4. Sharing knowledge. Large-scale change projects create demands for new skills. Sharing knowledge among the project team members is a critical success factor in developing new skills and disseminating insight. Technology enables this. My clients in Carlsbad, CA and Elgin, IL have developed a simple-to-use SharePoint site to collaborate and share information. In addition, Elgin is investigating utilizing social media options such as You Tube and Facebook to distribute content on a real-time basis.
  5. Training. Training is an opportunity to educate the organization’s staff and constituents about changes that a new project will deliver. In addition, it can serve as a feedback vehicle for the core change management team. Training can take on a number of different forms and channels. The training should focus on educating organization’s staff about the large-scale change. When developing the training program, individual learning styles should be considered. While working with Santa Ana, CA, the change management leaders utilized multiple forms of training including:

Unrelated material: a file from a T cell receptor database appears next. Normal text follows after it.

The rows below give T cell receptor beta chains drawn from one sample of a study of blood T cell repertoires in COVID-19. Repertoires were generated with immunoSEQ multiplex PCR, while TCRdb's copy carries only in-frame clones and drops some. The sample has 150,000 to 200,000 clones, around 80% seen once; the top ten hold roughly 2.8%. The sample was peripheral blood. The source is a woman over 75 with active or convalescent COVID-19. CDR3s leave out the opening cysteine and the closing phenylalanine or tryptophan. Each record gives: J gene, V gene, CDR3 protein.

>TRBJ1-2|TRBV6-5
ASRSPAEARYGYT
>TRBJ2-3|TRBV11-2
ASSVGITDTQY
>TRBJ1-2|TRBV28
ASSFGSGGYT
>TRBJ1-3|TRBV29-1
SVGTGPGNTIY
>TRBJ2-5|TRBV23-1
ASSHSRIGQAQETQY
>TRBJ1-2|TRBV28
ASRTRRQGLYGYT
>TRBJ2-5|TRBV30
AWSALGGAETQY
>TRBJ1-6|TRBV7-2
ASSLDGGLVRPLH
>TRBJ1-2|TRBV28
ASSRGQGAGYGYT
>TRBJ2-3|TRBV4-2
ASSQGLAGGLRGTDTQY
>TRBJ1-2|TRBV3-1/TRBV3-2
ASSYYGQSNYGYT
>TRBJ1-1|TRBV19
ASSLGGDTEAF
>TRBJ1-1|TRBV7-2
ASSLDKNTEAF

• Classroom/workshop-based
    • Web-based, self-paced
    • On-the-job
    • Experiential

Let me close with the following questions:

1 – Can you share any examples of the issues that arise when these factors are not followed?

2 – Can you think of other critical success factors?

Tune in next week when we discuss how to select change management champions.

Check out my previous Change Management Blogs at:

Change Happens—How Do You Manage It?


The Impact of Ignoring Change